Apparently, I am going to be nominated. I saw Platt the other day and had an entirely satisfactory talk. Of course, I shall have great trouble in the governorship ….

— Theodore Roosevelt

Letter to Senator Henry Cabot Lodge of Massachusetts, page 376. 


September 21, 1898

The Decline of the Cavalry 

…..This custom of fighting mounted troops on foot, as was done in the latter part of the Civil War….is a sign of the decline of the cavalry arm proper in actual warfare…..

—– Kansas City Star, page 381. 


September 22, 1898


….. Oyster Bay had been looking forward to the celebration ever since the Rough Riders were mustered out… The citizens began decorating their houses early the previous day, and the town woke up a mass of red, white and blue….

“Ladies and Gentleman: Next to the greeting that my own regiment gave me, I could appreciate nothing so much as this greeting from you, my fellow townsmen….”

Relating the charge at San Juan Hill, Col. Roosevelt said,

” …. Then began the crowded and glorious hour of my life, that hour for which I would not trade my whole existence…..”

—– New York Times, Boston Globe, New York Herald, pages 383 – 391.


No Forgiveness For Algerism

….. Men who think more of politics than they do of human life do not understand the feeling of the American people toward Alger and those who protect him…

—– Editorial, William Randolph Hearst, New York Evening Journal, page 393.


—– Illustrator, Albert Sterner, Cover / Collier’s Weekly, page 394. 


September 24, 1898

Black Hurls Bombshell

Governor Black and his supporters declare that Theodore Roosevelt, by his own declaration, is not a resident of this state, and that, therefore, he is ineligible to the office of Governor…..

—– New York Herald, pages 395 – 396.


September 25, 1898

Talk is Rubbish, Roosevelt Says

….. “It is all poppycock to say that I have lost my citizenship in New York.”

— Colonel Theodore Roosevelt 

—– Chicago Tribune, page 401. 


September 26, 1898

Colonel Roosevelt Bitterly Assailed

“He has always been a foe of the Republican Party…a traitor to it….He organized a regiment for the notoriety he would get out of it ….”

….. New York Herald, page 402.


Platt Fears Roosevelt, Payn Says

“Platt is staggered. He knows as well as I do that Colonel Roosevelt is ineligible…..”

— Louis Payn


When told of Louis F. Payn’s statement, Mr. Platt said:

“It is the foolish outpouring from a bewildered and defeated man.”

—– New York Herald, pages 403 – 404.


It Is A Democratic Year

…. The Republican ranks, broken by treachery and decimated by desertion, will have to meet a united, resolute, triumphant army of Democrats, pledged to an honest administration of affairs….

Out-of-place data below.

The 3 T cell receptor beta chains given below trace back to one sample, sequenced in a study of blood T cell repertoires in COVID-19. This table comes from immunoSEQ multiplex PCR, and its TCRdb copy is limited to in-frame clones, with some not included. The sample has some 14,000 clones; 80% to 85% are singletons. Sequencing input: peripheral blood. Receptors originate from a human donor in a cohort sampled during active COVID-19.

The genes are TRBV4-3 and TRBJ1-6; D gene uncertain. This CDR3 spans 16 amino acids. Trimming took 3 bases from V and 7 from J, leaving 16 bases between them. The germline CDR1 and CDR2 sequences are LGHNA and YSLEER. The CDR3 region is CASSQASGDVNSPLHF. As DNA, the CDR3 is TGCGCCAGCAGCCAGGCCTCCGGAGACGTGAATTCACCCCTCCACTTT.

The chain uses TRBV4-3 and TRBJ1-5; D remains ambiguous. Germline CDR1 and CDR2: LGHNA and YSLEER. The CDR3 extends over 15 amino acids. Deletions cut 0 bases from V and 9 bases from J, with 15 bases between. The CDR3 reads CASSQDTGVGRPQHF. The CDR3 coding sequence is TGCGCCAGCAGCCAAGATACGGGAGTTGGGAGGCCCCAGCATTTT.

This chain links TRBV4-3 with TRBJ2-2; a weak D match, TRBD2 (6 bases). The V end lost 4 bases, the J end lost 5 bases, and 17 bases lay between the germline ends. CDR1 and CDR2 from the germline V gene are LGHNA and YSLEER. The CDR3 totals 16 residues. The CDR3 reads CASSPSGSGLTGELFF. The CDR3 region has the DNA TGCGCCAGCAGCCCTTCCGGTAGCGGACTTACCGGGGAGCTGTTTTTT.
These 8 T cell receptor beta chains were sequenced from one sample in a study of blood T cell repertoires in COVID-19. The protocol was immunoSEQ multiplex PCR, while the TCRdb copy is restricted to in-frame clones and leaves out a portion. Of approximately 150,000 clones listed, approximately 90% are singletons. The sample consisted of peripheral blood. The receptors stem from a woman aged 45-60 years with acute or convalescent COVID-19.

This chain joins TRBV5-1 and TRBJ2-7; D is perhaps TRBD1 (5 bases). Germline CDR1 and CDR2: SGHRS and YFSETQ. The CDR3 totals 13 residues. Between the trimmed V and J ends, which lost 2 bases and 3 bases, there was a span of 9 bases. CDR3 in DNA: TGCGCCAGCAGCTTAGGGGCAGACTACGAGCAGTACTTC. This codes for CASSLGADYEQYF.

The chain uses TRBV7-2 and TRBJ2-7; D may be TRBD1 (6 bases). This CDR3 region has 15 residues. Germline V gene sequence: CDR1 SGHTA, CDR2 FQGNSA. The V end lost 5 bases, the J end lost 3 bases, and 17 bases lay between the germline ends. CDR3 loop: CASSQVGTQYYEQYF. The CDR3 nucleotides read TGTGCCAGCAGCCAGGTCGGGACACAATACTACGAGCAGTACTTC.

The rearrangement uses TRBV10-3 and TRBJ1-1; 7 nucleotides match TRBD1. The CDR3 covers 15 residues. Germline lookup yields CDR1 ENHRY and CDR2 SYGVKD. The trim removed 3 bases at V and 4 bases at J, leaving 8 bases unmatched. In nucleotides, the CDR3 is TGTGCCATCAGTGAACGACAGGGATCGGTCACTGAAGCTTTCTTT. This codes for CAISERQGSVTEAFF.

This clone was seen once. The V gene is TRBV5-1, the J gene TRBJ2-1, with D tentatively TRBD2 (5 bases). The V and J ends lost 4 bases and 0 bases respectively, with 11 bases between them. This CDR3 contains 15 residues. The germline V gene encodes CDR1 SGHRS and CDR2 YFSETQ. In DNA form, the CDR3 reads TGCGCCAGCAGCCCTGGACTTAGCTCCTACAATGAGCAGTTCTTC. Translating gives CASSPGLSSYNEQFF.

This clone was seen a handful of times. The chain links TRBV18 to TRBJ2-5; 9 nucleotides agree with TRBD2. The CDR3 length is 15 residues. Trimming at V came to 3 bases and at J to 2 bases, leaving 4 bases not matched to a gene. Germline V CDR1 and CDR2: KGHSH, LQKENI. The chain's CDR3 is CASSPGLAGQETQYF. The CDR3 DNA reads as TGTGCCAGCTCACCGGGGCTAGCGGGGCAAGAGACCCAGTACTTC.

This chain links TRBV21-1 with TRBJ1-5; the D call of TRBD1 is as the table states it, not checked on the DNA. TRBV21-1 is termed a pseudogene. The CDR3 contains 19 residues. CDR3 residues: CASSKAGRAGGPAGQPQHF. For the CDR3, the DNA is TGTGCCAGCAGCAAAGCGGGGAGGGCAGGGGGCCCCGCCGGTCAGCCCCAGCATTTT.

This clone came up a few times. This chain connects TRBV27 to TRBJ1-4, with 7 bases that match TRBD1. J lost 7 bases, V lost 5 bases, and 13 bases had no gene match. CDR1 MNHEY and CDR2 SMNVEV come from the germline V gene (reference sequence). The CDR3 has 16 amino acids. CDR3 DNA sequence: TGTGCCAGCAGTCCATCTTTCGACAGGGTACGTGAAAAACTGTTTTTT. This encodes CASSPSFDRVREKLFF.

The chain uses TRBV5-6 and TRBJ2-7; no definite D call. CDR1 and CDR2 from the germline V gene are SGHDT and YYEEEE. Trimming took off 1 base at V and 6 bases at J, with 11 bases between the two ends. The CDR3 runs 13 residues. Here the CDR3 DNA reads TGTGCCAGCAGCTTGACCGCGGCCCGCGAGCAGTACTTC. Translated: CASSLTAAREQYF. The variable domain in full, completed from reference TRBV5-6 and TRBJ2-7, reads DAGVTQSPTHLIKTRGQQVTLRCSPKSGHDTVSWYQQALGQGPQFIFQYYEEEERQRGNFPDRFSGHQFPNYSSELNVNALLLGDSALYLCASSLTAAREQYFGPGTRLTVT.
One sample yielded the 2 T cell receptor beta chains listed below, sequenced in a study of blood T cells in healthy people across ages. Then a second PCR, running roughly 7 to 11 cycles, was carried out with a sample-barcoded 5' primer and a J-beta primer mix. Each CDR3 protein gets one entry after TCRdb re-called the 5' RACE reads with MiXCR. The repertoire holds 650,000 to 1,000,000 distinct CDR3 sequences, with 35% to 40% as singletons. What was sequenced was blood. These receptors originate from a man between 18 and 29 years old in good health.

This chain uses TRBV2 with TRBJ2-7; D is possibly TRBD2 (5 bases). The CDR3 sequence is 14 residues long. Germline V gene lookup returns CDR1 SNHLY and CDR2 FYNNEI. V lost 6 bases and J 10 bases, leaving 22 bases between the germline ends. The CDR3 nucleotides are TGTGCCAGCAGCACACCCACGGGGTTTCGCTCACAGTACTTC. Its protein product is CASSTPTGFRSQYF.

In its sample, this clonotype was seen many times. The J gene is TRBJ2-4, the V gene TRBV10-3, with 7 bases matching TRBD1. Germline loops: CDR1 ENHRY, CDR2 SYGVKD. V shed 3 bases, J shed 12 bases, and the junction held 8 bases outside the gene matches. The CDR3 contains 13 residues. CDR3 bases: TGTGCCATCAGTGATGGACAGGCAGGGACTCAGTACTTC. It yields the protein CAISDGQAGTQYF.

—– William Randolph Hearst, New York Evening Journal, page 405.


September 27, 1898

An Illustrious New York Name

….. Roosevelt is a name for all New Yorkers to be proud of, a name honorably and usefully associated with the history of the city and the State from the earliest Colonial days….

—– The Sun, pages 408 – 410.


Not Really A New Yorker

…. Roosevelt is not cut out for the Governorship of this State….Whether his residence be technically in Oyster Fay, New York, or Washington, and regardless of the time his family has been rooted in our soil, he is not really a New Yorker….

—– William Randolph Hearst, New York Evening Journal, page 410.


September 28, 1898


Saratoga — Chauncey M. Depew … was in excellent form, and cheer after cheer greeted his points that told for Roosevelt….

“GENTLEMEN…..For this year, for this crisis, for the voters of the Empire State, for the young men of the country and the upward, onward and outward trend of the United States, the candidate of candidates is the hero of Santiago, the idol of the Rough Riders– Col. Theodore Roosevelt……”

—– Commercial Advertiser, New York Herald, pages 411 – 419.


September 29, 1898

General Wheeler in New York 

“…. When Camp Wikoff was most populous there were twenty-eight square miles of tents, and the scene presented was most beautiful….”

— Gen. Joe Wheeler

—– New York Times, pages 420 – 421.


Recalling A Day At Camp Wikoff

The long railway platform swarmed with passengers just in from the train and mingling with the crowds of soldiers in the blue and brown uniforms. A pandemonium of sounds rose on the air. The greeting, noisy and sincere, of the soldier boys to their comrades returning from their furloughs, the shouts of teamsters, the hum of hundreds of voices, the braying of mules, the rush and rumble of army wagons….

—– G. Hilda, Editor, Riverhead News, pages 421 – 424.  


~~~~~~~~~~~~~~~~~~~~~~~ OCTOBER 1898 ~~~~~~~~~~~~~~~~~~~~~~~ 


October 4, 1898 

Notification Ceremonies at Oyster Bay

Col. Roosevelt’s reply was delivered with great earnestness….”I herewith accept the nomination tendered by the Republican Party in convention assembled. I deeply feel the responsibilities entailed upon me by this nomination …”

—– New York Times, pages 425 – 426.


October 5, 1898

Roosevelt Fires First Campaign Gun

“Mr. Chairman and You, my fellow citizens…..There comes a time in the life of a nation, as in the life of an individual, when it must fact great responsibilities, whether it will or no. We have now reached that time. We cannot avoid facing the fact that we occupy a new place among the people of the world and have entered upon a new career…..”